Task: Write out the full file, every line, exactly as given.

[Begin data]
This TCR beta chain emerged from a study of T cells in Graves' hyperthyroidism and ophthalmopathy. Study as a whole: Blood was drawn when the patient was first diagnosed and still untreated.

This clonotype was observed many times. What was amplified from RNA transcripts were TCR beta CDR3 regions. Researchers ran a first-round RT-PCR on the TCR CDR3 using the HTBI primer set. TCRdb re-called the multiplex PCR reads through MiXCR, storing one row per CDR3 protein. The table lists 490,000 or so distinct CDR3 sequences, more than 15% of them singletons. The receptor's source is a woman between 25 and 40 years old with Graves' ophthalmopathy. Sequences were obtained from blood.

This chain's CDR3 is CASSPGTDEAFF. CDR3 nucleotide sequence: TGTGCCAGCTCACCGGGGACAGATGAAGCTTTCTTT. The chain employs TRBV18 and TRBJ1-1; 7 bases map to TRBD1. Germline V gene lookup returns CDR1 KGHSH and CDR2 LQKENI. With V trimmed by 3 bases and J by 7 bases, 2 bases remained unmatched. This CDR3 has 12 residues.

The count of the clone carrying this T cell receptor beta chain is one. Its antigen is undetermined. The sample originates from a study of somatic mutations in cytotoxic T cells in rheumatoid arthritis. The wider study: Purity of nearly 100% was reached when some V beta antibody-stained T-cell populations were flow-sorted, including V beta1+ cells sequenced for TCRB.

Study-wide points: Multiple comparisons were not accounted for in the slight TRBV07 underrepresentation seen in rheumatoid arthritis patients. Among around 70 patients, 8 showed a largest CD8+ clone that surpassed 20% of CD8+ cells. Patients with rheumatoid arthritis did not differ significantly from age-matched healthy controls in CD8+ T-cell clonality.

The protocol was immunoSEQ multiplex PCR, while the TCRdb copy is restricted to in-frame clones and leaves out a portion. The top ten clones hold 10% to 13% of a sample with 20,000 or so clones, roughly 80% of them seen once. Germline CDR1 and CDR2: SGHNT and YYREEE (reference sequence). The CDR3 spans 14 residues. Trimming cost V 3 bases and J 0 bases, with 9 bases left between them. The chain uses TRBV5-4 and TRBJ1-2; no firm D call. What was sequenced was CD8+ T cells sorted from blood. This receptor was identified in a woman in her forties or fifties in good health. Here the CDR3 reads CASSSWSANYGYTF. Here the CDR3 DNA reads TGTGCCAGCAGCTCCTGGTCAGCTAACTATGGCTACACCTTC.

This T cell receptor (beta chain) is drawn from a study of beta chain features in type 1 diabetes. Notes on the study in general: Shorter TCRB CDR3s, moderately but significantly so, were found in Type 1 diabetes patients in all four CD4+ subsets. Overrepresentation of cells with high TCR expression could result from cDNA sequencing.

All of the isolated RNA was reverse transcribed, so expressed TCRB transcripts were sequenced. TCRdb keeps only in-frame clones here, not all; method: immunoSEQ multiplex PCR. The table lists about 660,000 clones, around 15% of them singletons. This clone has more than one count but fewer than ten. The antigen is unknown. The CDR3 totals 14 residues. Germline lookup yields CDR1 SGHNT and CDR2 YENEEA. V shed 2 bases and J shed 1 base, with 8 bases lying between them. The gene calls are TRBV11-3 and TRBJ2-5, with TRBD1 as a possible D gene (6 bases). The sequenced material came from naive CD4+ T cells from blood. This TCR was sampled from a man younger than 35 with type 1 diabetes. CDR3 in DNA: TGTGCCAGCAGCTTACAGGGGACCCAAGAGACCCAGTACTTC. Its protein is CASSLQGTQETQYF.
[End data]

This TCR beta chain emerged from a study of T cells in Graves' hyperthyroidism and ophthalmopathy. Study as a whole: Blood was drawn when the patient was first diagnosed and still untreated.

This clonotype was observed many times. What was amplified from RNA transcripts were TCR beta CDR3 regions. Researchers ran a first-round RT-PCR on the TCR CDR3 using the HTBI primer set. TCRdb re-called the multiplex PCR reads through MiXCR, storing one row per CDR3 protein. The table lists 490,000 or so distinct CDR3 sequences, more than 15% of them singletons. The receptor's source is a woman between 25 and 40 years old with Graves' ophthalmopathy. Sequences were obtained from blood.

This chain's CDR3 is CASSPGTDEAFF. CDR3 nucleotide sequence: TGTGCCAGCTCACCGGGGACAGATGAAGCTTTCTTT. The chain employs TRBV18 and TRBJ1-1; 7 bases map to TRBD1. Germline V gene lookup returns CDR1 KGHSH and CDR2 LQKENI. With V trimmed by 3 bases and J by 7 bases, 2 bases remained unmatched. This CDR3 has 12 residues.

The count of the clone carrying this T cell receptor beta chain is one. Its antigen is undetermined. The sample originates from a study of somatic mutations in cytotoxic T cells in rheumatoid arthritis. The wider study: Purity of nearly 100% was reached when some V beta antibody-stained T-cell populations were flow-sorted, including V beta1+ cells sequenced for TCRB.

Study-wide points: Multiple comparisons were not accounted for in the slight TRBV07 underrepresentation seen in rheumatoid arthritis patients. Among around 70 patients, 8 showed a largest CD8+ clone that surpassed 20% of CD8+ cells. Patients with rheumatoid arthritis did not differ significantly from age-matched healthy controls in CD8+ T-cell clonality.

The protocol was immunoSEQ multiplex PCR, while the TCRdb copy is restricted to in-frame clones and leaves out a portion. The top ten clones hold 10% to 13% of a sample with 20,000 or so clones, roughly 80% of them seen once. Germline CDR1 and CDR2: SGHNT and YYREEE (reference sequence). The CDR3 spans 14 residues. Trimming cost V 3 bases and J 0 bases, with 9 bases left between them. The chain uses TRBV5-4 and TRBJ1-2; no firm D call. What was sequenced was CD8+ T cells sorted from blood. This receptor was identified in a woman in her forties or fifties in good health. Here the CDR3 reads CASSSWSANYGYTF. Here the CDR3 DNA reads TGTGCCAGCAGCTCCTGGTCAGCTAACTATGGCTACACCTTC.

This T cell receptor (beta chain) is drawn from a study of beta chain features in type 1 diabetes. Notes on the study in general: Shorter TCRB CDR3s, moderately but significantly so, were found in Type 1 diabetes patients in all four CD4+ subsets. Overrepresentation of cells with high TCR expression could result from cDNA sequencing.

All of the isolated RNA was reverse transcribed, so expressed TCRB transcripts were sequenced. TCRdb keeps only in-frame clones here, not all; method: immunoSEQ multiplex PCR. The table lists about 660,000 clones, around 15% of them singletons. This clone has more than one count but fewer than ten. The antigen is unknown. The CDR3 totals 14 residues. Germline lookup yields CDR1 SGHNT and CDR2 YENEEA. V shed 2 bases and J shed 1 base, with 8 bases lying between them. The gene calls are TRBV11-3 and TRBJ2-5, with TRBD1 as a possible D gene (6 bases). The sequenced material came from naive CD4+ T cells from blood. This TCR was sampled from a man younger than 35 with type 1 diabetes. CDR3 in DNA: TGTGCCAGCAGCTTACAGGGGACCCAAGAGACCCAGTACTTC. Its protein is CASSLQGTQETQYF.